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Auto-scaling SIG/Theory of Auto-Scaling

Theory of Auto-Scaling

General Description

<fill in> <what is the scope of auto-scaling, how does it differ from self-healing, what does it have in common with self-healing>

Conceptual Diagram

Auto-Scaling Architecture Component Diagram

Components of Auto-Scaling

OpenStack offers a rich set of services to build, manage, orchestrate, and provision a cloud. This gives administrators some choices in how to best serve their customer's needs.

  • Scaling units - There are a number of components that can be controlled with Auto-Scaling.
    • Compute Host
    • VM running on a Compute Host
    • Container running on a Compute Host
    • Network Attached Storage
    • Virtual Network Functions
  • Monitoring Service - either using an agent installed on the Scaling unit, or using a polling method to retrieve metrics
  • Alarming Service
  • Decision Services - There are a number of services in OpenStack that can interpret metrics and alarms based on configured logic and produce commands to Orchestration Engines
    • Congress
    • Heat
    • Vitrage
    • Watcher
  • Orchestration Engines
    • Heat
    • Senlin is a clustering engine for OpenStack, and can orchestrate auto-scaling
    • Tacker

Considerations and Guidelines

  • Monitoring takes resources, plan accordingly
  • Avoid scaling too quickly or too often
    • This can be done by specifying appropriate cooldown periods.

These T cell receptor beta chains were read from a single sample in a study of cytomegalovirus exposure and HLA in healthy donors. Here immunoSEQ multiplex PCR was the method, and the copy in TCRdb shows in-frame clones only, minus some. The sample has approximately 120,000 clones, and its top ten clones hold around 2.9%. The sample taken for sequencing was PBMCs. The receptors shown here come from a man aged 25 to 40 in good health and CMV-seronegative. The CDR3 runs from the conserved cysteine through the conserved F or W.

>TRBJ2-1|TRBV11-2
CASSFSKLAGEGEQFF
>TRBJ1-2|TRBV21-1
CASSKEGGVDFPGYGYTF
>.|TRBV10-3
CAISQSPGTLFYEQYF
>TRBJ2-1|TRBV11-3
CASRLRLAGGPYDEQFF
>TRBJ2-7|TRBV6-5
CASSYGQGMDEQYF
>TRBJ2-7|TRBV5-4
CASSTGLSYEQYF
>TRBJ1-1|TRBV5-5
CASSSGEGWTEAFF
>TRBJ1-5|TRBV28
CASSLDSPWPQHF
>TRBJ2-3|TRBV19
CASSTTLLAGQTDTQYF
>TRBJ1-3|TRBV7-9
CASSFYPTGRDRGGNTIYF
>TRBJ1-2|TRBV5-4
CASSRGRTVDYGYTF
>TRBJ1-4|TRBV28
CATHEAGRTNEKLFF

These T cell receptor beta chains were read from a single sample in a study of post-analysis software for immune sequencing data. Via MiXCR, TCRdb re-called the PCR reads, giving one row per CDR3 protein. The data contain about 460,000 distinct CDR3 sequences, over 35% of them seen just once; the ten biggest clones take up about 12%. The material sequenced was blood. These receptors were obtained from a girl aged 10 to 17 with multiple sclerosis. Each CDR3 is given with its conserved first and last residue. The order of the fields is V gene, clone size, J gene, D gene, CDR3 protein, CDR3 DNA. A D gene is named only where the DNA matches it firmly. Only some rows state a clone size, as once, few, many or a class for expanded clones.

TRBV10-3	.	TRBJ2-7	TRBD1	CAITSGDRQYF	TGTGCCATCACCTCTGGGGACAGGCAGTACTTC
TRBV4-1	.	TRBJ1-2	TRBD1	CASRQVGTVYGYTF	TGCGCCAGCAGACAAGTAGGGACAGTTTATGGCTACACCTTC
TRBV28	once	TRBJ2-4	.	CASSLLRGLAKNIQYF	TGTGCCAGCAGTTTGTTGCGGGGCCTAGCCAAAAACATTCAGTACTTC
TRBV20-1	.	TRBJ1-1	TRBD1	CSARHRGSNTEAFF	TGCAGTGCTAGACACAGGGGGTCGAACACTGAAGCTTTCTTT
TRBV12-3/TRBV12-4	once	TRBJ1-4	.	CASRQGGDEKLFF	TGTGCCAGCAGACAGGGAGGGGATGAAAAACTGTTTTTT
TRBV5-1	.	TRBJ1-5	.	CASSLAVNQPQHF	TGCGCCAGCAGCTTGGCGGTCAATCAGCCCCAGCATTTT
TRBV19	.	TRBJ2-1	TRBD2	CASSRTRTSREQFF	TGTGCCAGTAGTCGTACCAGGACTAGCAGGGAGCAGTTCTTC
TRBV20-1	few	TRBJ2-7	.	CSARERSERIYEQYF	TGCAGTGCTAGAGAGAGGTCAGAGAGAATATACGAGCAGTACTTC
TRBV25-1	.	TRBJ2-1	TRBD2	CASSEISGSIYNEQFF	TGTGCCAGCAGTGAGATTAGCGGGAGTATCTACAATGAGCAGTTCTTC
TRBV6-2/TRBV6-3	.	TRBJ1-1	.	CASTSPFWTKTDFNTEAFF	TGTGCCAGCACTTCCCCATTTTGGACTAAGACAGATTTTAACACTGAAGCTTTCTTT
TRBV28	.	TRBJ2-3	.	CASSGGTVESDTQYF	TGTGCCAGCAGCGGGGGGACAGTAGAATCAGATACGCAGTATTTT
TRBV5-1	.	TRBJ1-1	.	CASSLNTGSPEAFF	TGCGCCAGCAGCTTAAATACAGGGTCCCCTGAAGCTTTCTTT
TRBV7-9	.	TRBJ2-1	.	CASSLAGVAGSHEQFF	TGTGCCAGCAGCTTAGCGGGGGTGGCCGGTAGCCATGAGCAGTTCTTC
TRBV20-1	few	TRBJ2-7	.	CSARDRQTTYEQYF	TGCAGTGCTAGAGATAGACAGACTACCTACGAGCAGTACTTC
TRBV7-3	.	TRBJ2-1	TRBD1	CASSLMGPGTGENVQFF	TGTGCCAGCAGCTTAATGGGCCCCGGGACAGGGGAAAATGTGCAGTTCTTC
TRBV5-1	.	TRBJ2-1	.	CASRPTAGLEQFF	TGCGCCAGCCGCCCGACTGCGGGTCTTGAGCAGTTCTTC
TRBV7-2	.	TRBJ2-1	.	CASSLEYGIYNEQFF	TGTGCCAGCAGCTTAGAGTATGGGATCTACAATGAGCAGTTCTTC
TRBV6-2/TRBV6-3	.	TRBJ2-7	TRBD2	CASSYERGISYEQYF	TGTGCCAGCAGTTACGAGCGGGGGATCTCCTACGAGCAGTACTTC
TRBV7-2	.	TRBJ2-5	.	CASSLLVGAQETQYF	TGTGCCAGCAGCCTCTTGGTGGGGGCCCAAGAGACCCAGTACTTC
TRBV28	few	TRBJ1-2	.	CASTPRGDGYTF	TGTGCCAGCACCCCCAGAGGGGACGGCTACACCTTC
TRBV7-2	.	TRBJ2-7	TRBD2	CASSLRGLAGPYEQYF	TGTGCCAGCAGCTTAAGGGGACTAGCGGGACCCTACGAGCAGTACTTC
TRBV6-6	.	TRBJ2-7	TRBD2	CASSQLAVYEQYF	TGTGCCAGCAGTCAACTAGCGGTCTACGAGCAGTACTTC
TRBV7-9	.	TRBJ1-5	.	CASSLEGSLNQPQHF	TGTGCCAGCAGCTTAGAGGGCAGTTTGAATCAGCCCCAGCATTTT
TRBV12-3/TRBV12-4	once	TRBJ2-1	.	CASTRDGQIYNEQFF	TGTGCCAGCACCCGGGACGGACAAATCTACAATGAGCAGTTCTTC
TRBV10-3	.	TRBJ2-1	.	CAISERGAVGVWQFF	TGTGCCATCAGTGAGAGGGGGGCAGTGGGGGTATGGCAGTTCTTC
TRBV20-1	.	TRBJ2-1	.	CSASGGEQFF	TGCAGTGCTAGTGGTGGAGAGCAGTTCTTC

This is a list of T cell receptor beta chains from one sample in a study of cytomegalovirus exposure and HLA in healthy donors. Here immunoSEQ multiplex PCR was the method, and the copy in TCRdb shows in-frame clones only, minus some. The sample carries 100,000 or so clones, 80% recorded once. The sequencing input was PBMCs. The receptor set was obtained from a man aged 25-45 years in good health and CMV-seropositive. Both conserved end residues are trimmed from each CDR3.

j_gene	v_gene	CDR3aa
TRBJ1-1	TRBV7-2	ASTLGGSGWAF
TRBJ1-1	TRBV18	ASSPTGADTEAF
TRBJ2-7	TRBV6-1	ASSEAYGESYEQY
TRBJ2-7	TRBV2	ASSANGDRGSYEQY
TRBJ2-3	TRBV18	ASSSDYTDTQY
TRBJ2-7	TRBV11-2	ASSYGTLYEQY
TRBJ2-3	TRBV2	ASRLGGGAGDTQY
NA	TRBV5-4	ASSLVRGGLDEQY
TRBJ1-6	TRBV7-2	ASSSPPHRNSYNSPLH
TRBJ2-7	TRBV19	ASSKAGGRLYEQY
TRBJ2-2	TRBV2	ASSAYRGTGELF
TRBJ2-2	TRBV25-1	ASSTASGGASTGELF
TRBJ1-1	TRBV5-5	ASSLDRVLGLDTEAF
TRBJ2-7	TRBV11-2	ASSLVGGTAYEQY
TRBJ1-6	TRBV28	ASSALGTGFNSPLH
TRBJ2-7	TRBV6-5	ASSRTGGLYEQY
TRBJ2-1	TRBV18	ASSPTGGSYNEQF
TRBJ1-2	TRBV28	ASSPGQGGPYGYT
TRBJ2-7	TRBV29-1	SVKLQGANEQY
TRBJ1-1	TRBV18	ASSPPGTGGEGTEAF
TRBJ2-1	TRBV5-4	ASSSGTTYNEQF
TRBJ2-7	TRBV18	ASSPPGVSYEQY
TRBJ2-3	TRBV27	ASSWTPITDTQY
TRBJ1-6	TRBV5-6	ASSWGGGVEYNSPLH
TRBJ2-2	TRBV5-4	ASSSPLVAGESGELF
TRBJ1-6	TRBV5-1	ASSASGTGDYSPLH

• Another technique is to average the scaling metric over a longer time period to avoid reacting to sudden fluctuations
  • Don't expect instantaneous scaling (see above)
    • Define thresholds to be predictive of scale needs, not reactive to a bad state
  • Be aware of where the logic for scaling is (alarm thresholds, decision services)
  • Define appropriate scaling limits in terms of minimum and maximum instances.
    • Minimum number of instances will prevent all the instances from being removed.
    • Maximum number of instances safeguards against provisioning too many resources that could adversely affect other workloads.
  • Applications must be horizontally scalable in order to auto-scale the underlying instances.
    • Applications must be stateless or be able to drain existing stateful connections so that the underlying instances can be removed during a scale down.
    • Incoming requests must be dynamically load balanced among the instances running the application.

Anecdotes and Stories